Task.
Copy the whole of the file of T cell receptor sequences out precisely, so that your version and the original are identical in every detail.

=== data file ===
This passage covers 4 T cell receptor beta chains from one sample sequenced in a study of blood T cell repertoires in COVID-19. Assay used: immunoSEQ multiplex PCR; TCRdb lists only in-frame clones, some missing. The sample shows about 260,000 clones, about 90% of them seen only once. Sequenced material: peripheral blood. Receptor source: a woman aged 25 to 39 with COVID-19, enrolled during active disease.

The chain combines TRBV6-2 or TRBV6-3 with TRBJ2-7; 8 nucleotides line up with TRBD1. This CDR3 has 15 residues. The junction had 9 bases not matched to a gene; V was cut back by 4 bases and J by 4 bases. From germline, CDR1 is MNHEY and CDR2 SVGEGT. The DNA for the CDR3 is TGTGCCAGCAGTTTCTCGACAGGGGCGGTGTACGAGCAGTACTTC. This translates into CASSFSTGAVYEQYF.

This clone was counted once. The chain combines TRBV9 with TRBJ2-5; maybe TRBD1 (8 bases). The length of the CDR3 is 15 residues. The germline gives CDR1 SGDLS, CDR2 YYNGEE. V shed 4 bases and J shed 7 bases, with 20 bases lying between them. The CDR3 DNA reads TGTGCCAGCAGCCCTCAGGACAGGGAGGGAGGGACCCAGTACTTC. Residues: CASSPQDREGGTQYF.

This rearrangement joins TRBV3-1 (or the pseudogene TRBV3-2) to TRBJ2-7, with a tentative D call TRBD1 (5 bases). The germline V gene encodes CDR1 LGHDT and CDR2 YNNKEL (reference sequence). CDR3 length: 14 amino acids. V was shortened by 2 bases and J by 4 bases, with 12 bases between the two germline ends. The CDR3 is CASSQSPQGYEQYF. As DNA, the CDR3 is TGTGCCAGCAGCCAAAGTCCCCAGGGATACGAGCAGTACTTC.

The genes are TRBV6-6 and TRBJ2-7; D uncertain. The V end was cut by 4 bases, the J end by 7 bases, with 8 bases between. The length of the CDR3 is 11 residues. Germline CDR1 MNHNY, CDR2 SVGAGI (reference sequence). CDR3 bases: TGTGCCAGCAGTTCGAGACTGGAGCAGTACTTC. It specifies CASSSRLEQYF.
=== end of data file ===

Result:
This passage covers 4 T cell receptor beta chains from one sample sequenced in a study of blood T cell repertoires in COVID-19. Assay used: immunoSEQ multiplex PCR; TCRdb lists only in-frame clones, some missing. The sample shows about 260,000 clones, about 90% of them seen only once. Sequenced material: peripheral blood. Receptor source: a woman aged 25 to 39 with COVID-19, enrolled during active disease.

The chain combines TRBV6-2 or TRBV6-3 with TRBJ2-7; 8 nucleotides line up with TRBD1. This CDR3 has 15 residues. The junction had 9 bases not matched to a gene; V was cut back by 4 bases and J by 4 bases. From germline, CDR1 is MNHEY and CDR2 SVGEGT. The DNA for the CDR3 is TGTGCCAGCAGTTTCTCGACAGGGGCGGTGTACGAGCAGTACTTC. This translates into CASSFSTGAVYEQYF.

This clone was counted once. The chain combines TRBV9 with TRBJ2-5; maybe TRBD1 (8 bases). The length of the CDR3 is 15 residues. The germline gives CDR1 SGDLS, CDR2 YYNGEE. V shed 4 bases and J shed 7 bases, with 20 bases lying between them. The CDR3 DNA reads TGTGCCAGCAGCCCTCAGGACAGGGAGGGAGGGACCCAGTACTTC. Residues: CASSPQDREGGTQYF.

This rearrangement joins TRBV3-1 (or the pseudogene TRBV3-2) to TRBJ2-7, with a tentative D call TRBD1 (5 bases). The germline V gene encodes CDR1 LGHDT and CDR2 YNNKEL (reference sequence). CDR3 length: 14 amino acids. V was shortened by 2 bases and J by 4 bases, with 12 bases between the two germline ends. The CDR3 is CASSQSPQGYEQYF. As DNA, the CDR3 is TGTGCCAGCAGCCAAAGTCCCCAGGGATACGAGCAGTACTTC.

The genes are TRBV6-6 and TRBJ2-7; D uncertain. The V end was cut by 4 bases, the J end by 7 bases, with 8 bases between. The length of the CDR3 is 11 residues. Germline CDR1 MNHNY, CDR2 SVGAGI (reference sequence). CDR3 bases: TGTGCCAGCAGTTCGAGACTGGAGCAGTACTTC. It specifies CASSSRLEQYF.